Quote of the Week

The beginning of love is the will to let those we love be perfectly themselves, the resolution not to twist them to fit our own image. If in loving them we do not love what they are, but only their potential likeness to ourselves, then we do not love them: we only love the reflection of ourselves we find in them.

~Thomas Merton

Genghis Khan and the Making of the Modern World by Jack Weatherford

genghiskhanMost of us have heard about Genghis Khan and the Mongol Empire. More often, he and his people are regarded as brute, ruthless and hostile. Almost always in a negative setting. Nevertheless, his and the empire’s story is captivating and needs to be told.

In this book, the author, Jack Weatherford tells us the story of Genghis Khan and his empire and how it shaped the beginning of the modern world. Weatherford asks us to reconsider our view of this great leader and his descendants.

Genghis Khan and the Making of the Modern World starts in detailing the early life of Genghis Khan, who was brought into the world in the steppe between Mongolia and Siberia. He was named Temujin by his father which means “of iron” or “blacksmith.” It was in year 1206 (if I remember it right) that he became the leader of the great Mongol nation and was then named Genghis Khan. The information on his early life was based on a document discovered called The Secret History of the Mongols. He did not have an easy childhood. He was confronted with many difficulties as a child. He didn’t have a formal education but he knew tradition and he knew that he lives in a dangerous world. His father was murdered and their family was cast out of the clan and so they were forced to live and survive on their own. He was also kidnapped and was forced to be a slave and this started his determination to seek revenge on every tribe that made his life difficult as a child.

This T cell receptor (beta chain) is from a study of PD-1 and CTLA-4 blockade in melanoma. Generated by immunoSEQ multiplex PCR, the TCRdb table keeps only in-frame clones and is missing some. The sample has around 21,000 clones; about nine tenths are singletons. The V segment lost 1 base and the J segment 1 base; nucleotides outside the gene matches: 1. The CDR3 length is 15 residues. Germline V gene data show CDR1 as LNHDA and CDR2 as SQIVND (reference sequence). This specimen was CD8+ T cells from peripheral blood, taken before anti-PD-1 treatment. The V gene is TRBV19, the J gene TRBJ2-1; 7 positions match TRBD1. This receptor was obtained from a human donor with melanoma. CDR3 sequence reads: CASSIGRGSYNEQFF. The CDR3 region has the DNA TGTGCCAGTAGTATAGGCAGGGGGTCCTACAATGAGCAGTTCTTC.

The book focused more on the classic Mongol era — the period from Genghis Khan to Khubilai Khan. The stream of details will truly captivate the reader. And well, yes, Genghis Khan and his armies killed many people, sure, but warfare was important in creating the Mongol empire. Through his organized warfare, he unites everyone in every place he conquers regardless of their race and religion. Warfare and uniting the people were big steps that contributed to the foundation of the modern world and Genghis Khan made many laws. Genghis Khan is an extremely reformist leader. He made sure of everyone’s fundamental freedoms, everyone including women. He also advocated for human rights and education.

Genghis Khan and the other rulers of the Mongol empire practiced universalism. Since they didn’t have their own system to impose on their people, they were open to combine systems from the different places they have conquered. They looked and tried for what worked best for the empire. It is also notable that one of the best achievement of the Mongols was their great ability to blend with different local cultures thus giving the empire’s rule an exceptional degree of stability.

In the end, though, the empire was defeated by an unexpected enemy which was the plague. It spread like wildfire. Millions of people died. Eventually the empire started to fall and left divided into smaller kingdoms. Consequently, there came a growing anti-Asian attitude specially focused on the Mongols.

I enjoyed reading this book and hope to read more about Genghis Khan and the Mongol empire. Genghis Khan rocks!

Quotable Quotes:

“Genghis Khan recognized that warfare was not a sporting contest or a mere match between rivals; it was a total commitment of one people against another. Victory did not come to the one who played by the rules; it came to the one who made the rules and imposed them on his enemy.”

“Without the vision of a goal, a man cannot manage his own life, much less the lives of others.”

” …there is no good in anything until it is finished…”

Rating: 4/5 stars